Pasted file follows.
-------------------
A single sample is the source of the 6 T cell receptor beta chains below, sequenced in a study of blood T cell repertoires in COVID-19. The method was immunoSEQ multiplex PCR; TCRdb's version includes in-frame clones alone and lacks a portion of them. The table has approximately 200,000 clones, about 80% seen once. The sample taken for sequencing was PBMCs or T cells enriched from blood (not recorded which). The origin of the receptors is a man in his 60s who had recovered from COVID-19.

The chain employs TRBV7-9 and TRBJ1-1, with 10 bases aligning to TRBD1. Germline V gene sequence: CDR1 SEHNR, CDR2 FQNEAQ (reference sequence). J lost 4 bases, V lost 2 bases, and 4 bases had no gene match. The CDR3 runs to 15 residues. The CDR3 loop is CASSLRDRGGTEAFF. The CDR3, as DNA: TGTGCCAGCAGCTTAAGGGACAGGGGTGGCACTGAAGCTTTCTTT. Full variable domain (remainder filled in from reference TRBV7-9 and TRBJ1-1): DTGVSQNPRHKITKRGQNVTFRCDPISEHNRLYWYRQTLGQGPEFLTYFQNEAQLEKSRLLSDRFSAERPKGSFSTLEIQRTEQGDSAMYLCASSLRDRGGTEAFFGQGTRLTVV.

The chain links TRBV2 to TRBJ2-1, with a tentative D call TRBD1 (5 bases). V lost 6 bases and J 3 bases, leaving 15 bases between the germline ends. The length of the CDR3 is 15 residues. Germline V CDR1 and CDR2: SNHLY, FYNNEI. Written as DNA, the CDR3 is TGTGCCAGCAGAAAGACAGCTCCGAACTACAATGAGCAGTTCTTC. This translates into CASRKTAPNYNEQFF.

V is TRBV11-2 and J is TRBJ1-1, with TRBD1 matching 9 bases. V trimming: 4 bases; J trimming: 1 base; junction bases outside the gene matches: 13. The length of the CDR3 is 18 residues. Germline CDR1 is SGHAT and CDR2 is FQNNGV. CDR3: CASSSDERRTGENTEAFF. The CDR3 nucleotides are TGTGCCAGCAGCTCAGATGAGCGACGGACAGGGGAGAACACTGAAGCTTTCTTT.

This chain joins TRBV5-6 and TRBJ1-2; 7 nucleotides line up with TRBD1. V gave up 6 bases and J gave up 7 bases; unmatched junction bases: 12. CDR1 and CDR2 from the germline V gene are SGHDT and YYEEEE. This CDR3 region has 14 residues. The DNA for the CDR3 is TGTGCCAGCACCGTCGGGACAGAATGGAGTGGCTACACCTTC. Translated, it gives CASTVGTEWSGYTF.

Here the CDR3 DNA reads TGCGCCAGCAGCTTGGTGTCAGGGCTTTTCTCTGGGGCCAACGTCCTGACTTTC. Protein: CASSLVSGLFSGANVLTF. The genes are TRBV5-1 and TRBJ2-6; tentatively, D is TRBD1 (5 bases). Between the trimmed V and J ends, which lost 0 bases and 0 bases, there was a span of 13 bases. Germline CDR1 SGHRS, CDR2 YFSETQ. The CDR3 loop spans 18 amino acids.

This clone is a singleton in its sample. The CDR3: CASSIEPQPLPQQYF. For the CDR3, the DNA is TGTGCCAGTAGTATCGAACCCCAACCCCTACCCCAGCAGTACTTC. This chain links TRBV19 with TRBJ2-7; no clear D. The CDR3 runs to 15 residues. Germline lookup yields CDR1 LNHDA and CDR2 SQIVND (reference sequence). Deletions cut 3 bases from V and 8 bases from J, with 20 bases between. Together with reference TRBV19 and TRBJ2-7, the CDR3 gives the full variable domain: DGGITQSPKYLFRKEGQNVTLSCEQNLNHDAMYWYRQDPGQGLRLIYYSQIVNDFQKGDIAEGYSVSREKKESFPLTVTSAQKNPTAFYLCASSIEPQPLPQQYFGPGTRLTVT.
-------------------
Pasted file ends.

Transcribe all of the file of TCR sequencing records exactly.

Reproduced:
A single sample is the source of the 6 T cell receptor beta chains below, sequenced in a study of blood T cell repertoires in COVID-19. The method was immunoSEQ multiplex PCR; TCRdb's version includes in-frame clones alone and lacks a portion of them. The table has approximately 200,000 clones, about 80% seen once. The sample taken for sequencing was PBMCs or T cells enriched from blood (not recorded which). The origin of the receptors is a man in his 60s who had recovered from COVID-19.

The chain employs TRBV7-9 and TRBJ1-1, with 10 bases aligning to TRBD1. Germline V gene sequence: CDR1 SEHNR, CDR2 FQNEAQ (reference sequence). J lost 4 bases, V lost 2 bases, and 4 bases had no gene match. The CDR3 runs to 15 residues. The CDR3 loop is CASSLRDRGGTEAFF. The CDR3, as DNA: TGTGCCAGCAGCTTAAGGGACAGGGGTGGCACTGAAGCTTTCTTT. Full variable domain (remainder filled in from reference TRBV7-9 and TRBJ1-1): DTGVSQNPRHKITKRGQNVTFRCDPISEHNRLYWYRQTLGQGPEFLTYFQNEAQLEKSRLLSDRFSAERPKGSFSTLEIQRTEQGDSAMYLCASSLRDRGGTEAFFGQGTRLTVV.

The chain links TRBV2 to TRBJ2-1, with a tentative D call TRBD1 (5 bases). V lost 6 bases and J 3 bases, leaving 15 bases between the germline ends. The length of the CDR3 is 15 residues. Germline V CDR1 and CDR2: SNHLY, FYNNEI. Written as DNA, the CDR3 is TGTGCCAGCAGAAAGACAGCTCCGAACTACAATGAGCAGTTCTTC. This translates into CASRKTAPNYNEQFF.

V is TRBV11-2 and J is TRBJ1-1, with TRBD1 matching 9 bases. V trimming: 4 bases; J trimming: 1 base; junction bases outside the gene matches: 13. The length of the CDR3 is 18 residues. Germline CDR1 is SGHAT and CDR2 is FQNNGV. CDR3: CASSSDERRTGENTEAFF. The CDR3 nucleotides are TGTGCCAGCAGCTCAGATGAGCGACGGACAGGGGAGAACACTGAAGCTTTCTTT.

This chain joins TRBV5-6 and TRBJ1-2; 7 nucleotides line up with TRBD1. V gave up 6 bases and J gave up 7 bases; unmatched junction bases: 12. CDR1 and CDR2 from the germline V gene are SGHDT and YYEEEE. This CDR3 region has 14 residues. The DNA for the CDR3 is TGTGCCAGCACCGTCGGGACAGAATGGAGTGGCTACACCTTC. Translated, it gives CASTVGTEWSGYTF.

Here the CDR3 DNA reads TGCGCCAGCAGCTTGGTGTCAGGGCTTTTCTCTGGGGCCAACGTCCTGACTTTC. Protein: CASSLVSGLFSGANVLTF. The genes are TRBV5-1 and TRBJ2-6; tentatively, D is TRBD1 (5 bases). Between the trimmed V and J ends, which lost 0 bases and 0 bases, there was a span of 13 bases. Germline CDR1 SGHRS, CDR2 YFSETQ. The CDR3 loop spans 18 amino acids.

This clone is a singleton in its sample. The CDR3: CASSIEPQPLPQQYF. For the CDR3, the DNA is TGTGCCAGTAGTATCGAACCCCAACCCCTACCCCAGCAGTACTTC. This chain links TRBV19 with TRBJ2-7; no clear D. The CDR3 runs to 15 residues. Germline lookup yields CDR1 LNHDA and CDR2 SQIVND (reference sequence). Deletions cut 3 bases from V and 8 bases from J, with 20 bases between. Together with reference TRBV19 and TRBJ2-7, the CDR3 gives the full variable domain: DGGITQSPKYLFRKEGQNVTLSCEQNLNHDAMYWYRQDPGQGLRLIYYSQIVNDFQKGDIAEGYSVSREKKESFPLTVTSAQKNPTAFYLCASSIEPQPLPQQYFGPGTRLTVT.